Exhausted Trends: Greenwashing

What is greenwashing?

Greenwashing works by using resourceful marketing to make a brand or product seem more eco-friendly or ethical than it truly is.

A gloved hand holds four eco labelled plastic cups that were found on the ground.
A gloved hand holds four eco labelled plastic cups that were found on the ground.
Photo by Brian Yurasits on Unsplash

When it trends

The phrase greenwashing has been around since at least the nineties, but has had a resurgence of popularity this year. According to Google Trends, the search term greenwashing spiked three times in 2020. These surges generally corresponded with news outlets covering cases of greenwashing, like Ryanair’s February PR disaster or the feel good stories that tried to paint the coronavirus lockdowns as an environmental godsend.

Greenwashing in action

It isn’t always the easiest to pin-point greenwashing. Sometimes it’s as small as a wording choice or as big as a brand announcing a new sustainable line, which draws into question the rest of their lines.

Tide’s ad for their purclean line. The product in front of greenery with the text: now EPA certified safer choice certified.
Tide’s ad for their purclean line. The product in front of greenery with the text: now EPA certified safer choice certified.
Credit: Tide

Greenwashing in retail

For a few months while in college I worked for H&M. Despite their excessive use of plastic bags, I thought they were a relatively eco-conscious brand. They had fabric donation bins at every cashpoint and their own Conscious line that I gawked at every shift. In recent years, I’ve been nagged by this fear that they weren’t as conscious as I had believed. As I learned more about greenwashing and how sneaky it can be, I began to wonder if H&M actually doing enough, or whether they’re just using clever marketing?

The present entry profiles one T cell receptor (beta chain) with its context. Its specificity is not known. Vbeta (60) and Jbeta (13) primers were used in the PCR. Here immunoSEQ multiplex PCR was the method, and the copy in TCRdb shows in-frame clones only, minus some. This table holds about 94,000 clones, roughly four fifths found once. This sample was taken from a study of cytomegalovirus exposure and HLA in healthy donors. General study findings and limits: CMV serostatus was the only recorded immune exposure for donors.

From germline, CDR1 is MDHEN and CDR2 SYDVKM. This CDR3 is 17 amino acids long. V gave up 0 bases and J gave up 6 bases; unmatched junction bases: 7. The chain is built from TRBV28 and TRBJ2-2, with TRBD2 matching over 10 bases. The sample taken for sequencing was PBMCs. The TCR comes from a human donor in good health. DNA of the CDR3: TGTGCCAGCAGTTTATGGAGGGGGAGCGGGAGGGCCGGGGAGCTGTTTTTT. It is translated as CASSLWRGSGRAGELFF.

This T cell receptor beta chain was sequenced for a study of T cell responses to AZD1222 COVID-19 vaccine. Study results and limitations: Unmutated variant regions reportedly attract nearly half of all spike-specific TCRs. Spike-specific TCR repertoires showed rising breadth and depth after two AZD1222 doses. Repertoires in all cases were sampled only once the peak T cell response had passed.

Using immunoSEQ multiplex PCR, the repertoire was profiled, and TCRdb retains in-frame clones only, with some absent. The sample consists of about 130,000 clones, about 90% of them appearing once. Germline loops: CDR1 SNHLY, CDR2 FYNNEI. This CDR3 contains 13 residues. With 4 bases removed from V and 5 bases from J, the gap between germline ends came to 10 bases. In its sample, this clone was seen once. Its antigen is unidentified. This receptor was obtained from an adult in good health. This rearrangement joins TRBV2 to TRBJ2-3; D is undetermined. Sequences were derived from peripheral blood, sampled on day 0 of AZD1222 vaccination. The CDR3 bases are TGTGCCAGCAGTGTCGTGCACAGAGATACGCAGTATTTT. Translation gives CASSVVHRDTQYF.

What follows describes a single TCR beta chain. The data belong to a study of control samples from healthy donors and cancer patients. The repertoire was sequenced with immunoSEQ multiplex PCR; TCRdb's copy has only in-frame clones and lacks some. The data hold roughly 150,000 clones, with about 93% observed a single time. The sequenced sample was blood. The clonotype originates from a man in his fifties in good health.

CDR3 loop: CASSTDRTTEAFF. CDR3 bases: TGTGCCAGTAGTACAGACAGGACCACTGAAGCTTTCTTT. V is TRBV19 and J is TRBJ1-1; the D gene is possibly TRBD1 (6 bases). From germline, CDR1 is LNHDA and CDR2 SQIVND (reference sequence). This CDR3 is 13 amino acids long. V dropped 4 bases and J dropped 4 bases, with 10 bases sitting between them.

Interior of a retail space with light hardwood flooring, a clothing rack, and a table with accessories.
Interior of a retail space with light hardwood flooring, a clothing rack, and a table with accessories.
Photo by Ashim D’Silva on Unsplash

Conclusion — Part i

Of course, H&M is not the only brand to do this. And neither are the other companies mentioned in this piece. Many of the brands that do practice this marketing ploy just don’t happen to get the same media coverage. This is an epidemic that prays on our hopes and dreams for a future where global warming was just a fever dream of the early 2000’s.

The Solution — Part ii

Unfortunately, much like trying to solve global warming itself, there is no one solution; instead, it’s a series of habits to adopt.

  • Think critically. it’s easy to get sucked into ads with feel good imagery. But, if they’re promoting something that seems too good to be true — it probably is. Kathryn Kellogg has published this article with real adverts to help train your eyes to pick out greenwashed ads.
  • Research. Understand common terms that have no real meaning. Such phrases like sustainably sourced, natural, non-toxic, and organic aren’t regulated and can be used without basis.
  • Check out the packaging. If a product claims to be great for the environment but uses heaps of plastic, skip it.

🌎 🌱 Image credit: Alice Butenko (@alivka)

Get the Medium app

A button that says 'Download on the App Store', and if clicked it will lead you to the iOS App store
A button that says 'Get it on, Google Play', and if clicked it will lead you to the Google Play store